far into the hands of fiends.
Grendel, the foe of God, who had
long troubled the spirits of men
with his crimes, found that
his body could not stand against
the hand grip of that warrior.

Each was hateful to the other
alive. The horrible monster endured
a wound: the bone-locks
of his shoulder gave way,
and his sinews sprang out.
The glory of battle went to
Beowulf, and Grendel,
mortally wounded,
sought his sad home
under the fen slope.
He knew surely that
his life had reached its end,
the number of his days gone.

The hope of the Danes
had come to pass--He
who came from far had
cleansed Hrothgar's hall
and saved it from affliction.
They rejoiced it that
night's work. Beowulf had
fulfilled his promise
to the Danes and all
the distress they had endured,
all the trouble and sorrow,
had reached an end.

The fact was plain when
Beowulf laid that arm
and shoulder down, there
altogether, Grendel's claw,
under the vaulted roof.

The Warriors Rejoice

I have heard say that
on that morning warriors
came from near and far
to look at the wonder.
Grendel's death made
no warrior sad.

They looked at the huge footprints
and the path he had taken,
dragging himself wearily away
after he had been overcome in battle.
The fated fugitive's bloody tracks
led into the water-monster's mere.
There bloody water boiled,
a horrible swirl of waves
mingled with hot gore.
That doomed one had died,
deprived of joy,
in his fen refuge, his heathen
soul taken into Hell.

After seeing that place
the warriors once again
rode their horses to Herot.
They spoke of Beowulf's
glorious deed, often saying
that no man under the sky's
expanse, North nor South
between the seas, no man
who bore a shield, was more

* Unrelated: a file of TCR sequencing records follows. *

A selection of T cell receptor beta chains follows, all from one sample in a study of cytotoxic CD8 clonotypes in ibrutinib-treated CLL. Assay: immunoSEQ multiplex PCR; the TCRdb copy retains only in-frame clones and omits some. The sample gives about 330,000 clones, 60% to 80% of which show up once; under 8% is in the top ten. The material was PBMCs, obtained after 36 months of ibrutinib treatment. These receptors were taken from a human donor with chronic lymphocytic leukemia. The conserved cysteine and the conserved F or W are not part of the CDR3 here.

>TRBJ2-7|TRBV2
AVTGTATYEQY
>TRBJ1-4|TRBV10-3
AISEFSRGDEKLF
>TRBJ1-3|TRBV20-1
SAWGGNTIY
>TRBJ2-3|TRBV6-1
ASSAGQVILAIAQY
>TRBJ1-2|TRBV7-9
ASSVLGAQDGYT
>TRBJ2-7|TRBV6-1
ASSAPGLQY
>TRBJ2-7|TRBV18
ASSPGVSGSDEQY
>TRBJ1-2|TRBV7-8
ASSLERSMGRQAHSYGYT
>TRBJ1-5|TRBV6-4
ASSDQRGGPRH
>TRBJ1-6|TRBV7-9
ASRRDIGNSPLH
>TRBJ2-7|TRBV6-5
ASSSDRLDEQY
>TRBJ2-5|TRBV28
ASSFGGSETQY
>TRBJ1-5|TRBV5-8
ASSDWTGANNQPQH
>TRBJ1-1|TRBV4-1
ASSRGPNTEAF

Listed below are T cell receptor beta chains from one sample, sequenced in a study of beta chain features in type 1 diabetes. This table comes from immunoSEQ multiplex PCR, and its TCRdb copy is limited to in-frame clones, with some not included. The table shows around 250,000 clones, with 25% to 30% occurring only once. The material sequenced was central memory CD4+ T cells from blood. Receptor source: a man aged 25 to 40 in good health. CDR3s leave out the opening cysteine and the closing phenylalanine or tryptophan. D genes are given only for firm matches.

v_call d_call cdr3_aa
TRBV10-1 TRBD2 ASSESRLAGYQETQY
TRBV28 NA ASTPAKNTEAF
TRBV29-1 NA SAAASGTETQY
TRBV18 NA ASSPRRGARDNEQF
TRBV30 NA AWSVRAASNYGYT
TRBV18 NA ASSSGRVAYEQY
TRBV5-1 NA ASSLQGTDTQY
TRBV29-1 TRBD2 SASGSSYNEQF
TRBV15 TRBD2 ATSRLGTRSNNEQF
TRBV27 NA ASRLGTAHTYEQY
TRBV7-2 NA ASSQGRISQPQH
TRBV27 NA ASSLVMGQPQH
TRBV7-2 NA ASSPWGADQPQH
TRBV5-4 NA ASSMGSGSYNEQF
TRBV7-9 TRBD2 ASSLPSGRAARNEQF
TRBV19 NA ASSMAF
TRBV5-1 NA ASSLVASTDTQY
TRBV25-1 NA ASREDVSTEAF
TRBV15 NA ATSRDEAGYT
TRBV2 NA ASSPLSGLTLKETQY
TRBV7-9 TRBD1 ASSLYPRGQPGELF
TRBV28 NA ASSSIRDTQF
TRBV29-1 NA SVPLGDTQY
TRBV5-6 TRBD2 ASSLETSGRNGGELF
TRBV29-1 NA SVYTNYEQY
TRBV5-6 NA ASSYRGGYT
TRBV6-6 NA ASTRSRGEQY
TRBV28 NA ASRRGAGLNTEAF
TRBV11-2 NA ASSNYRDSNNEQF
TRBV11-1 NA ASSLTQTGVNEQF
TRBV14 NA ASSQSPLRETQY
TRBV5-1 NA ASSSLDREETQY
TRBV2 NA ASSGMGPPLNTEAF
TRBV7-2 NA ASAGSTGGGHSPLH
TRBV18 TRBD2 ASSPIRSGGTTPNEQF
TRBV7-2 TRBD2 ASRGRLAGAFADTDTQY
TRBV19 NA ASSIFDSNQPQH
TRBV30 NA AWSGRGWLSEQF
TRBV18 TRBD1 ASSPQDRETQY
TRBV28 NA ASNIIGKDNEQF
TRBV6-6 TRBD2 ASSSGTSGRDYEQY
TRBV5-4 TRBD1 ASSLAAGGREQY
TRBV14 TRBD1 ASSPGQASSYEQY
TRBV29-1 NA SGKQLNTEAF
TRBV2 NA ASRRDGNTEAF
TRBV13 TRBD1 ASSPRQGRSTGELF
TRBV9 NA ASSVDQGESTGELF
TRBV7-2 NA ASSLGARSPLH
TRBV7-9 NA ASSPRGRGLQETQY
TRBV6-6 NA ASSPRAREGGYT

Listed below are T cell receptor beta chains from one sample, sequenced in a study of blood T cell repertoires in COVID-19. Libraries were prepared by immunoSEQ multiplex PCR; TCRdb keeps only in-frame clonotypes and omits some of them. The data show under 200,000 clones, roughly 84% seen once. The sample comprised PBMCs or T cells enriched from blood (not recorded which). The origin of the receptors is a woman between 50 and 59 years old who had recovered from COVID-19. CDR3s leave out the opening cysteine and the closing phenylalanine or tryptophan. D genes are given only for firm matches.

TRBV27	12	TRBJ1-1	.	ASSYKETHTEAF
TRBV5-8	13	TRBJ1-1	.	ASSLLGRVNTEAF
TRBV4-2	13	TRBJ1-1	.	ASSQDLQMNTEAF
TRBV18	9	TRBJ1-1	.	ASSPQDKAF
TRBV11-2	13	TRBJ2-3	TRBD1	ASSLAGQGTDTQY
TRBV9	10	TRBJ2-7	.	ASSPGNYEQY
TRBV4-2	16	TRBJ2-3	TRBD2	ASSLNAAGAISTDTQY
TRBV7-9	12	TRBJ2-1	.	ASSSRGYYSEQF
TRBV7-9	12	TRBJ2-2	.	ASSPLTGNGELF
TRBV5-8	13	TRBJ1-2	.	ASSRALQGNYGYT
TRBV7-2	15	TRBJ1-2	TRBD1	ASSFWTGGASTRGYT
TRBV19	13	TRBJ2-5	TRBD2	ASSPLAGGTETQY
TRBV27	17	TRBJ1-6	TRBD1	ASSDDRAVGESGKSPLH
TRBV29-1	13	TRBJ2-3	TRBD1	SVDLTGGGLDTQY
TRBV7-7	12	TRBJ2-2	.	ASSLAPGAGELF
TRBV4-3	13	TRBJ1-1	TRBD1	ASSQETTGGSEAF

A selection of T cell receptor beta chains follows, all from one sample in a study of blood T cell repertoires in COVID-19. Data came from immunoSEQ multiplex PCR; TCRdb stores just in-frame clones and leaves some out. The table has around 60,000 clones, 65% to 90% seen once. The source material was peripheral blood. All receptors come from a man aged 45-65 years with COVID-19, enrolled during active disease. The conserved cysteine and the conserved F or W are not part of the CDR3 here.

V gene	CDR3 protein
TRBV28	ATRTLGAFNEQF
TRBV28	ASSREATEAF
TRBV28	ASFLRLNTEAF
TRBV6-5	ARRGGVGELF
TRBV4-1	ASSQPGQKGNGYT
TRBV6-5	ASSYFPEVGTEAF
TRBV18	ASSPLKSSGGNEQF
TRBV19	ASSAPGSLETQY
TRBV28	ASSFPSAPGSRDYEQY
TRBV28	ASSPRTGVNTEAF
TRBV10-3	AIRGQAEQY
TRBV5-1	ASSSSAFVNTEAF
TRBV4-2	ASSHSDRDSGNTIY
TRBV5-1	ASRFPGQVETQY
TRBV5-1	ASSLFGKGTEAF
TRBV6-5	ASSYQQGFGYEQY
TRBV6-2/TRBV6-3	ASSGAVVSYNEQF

worthy of a kingdom. They,
however, never found fault
with the gracious Hrothgar--
he was a good king.

The warriors let their
bay horses go, a contest
for the best horse,
galloping through whatever
path looked fair.
Sometimes a king's man, a warrior
covered in glory who knew
the old traditions, would be
reminded of an ancient song,
and he would call up words adorned
in truth. The man would think
of Beowulf's deeds and quickly
compose a skillful tale in words.

Then he sang of things he'd heard
about Sigemund's valorous deeds,
untold things about Weals's son,
his struggles, his wide journeys and feuds.
The singer told things the children
of men did not know, except for
Fitela, Sigemund's nephew, who
stood with him in battle.
With swords those two felled
many from the race of giants.
After Sigemund's death day
not a little fame sprang to him,
about his hardy fight and killing
of a dragon, keeper of a hoard.
Under gray stone that prince alone
engaged in that audacious deed,
not even Fitela with him.

Anyway, it happened that
Sigemund's sword went clear through
the huge dragon and
that splendid iron
stuck in the wall.
The dragon died violently.
By brave deeds the hero
won a ring hoard for himself.
He bore into a ship's bosom
those bright treasures
of the Weal kin,
and the dragon melted
of its own heat.

Sigemund was by far the most
renowned adventurer. N He had
first prospered under King Heremod,
but that man's strength
and victory subsided.
Among the Jutes
Heremod was betrayed
into enemy hands
and put to death.
Sorrow oppressed him too long.
He became a trouble to his people.
Many a wise man
bewailed the old days
when Heremod had taken
the protector's position
to hold the treasure
of the Danish kingdom.
He had loved the Geats
more than his own people:
evil had seized him.
Thus told the song.

Sometimes the warriors raced
their horses on the yellow road.
The morning sped away.
Many a brave warrior
went to the high hall
to see the wonder.
So also the king himself,
the keeper of the rings,
leaving the queen's rooms,
went with his famous company.
And the queen also
with a troop of maidens
walked among the mead seats.




* * *
In episode five we hear many speeches.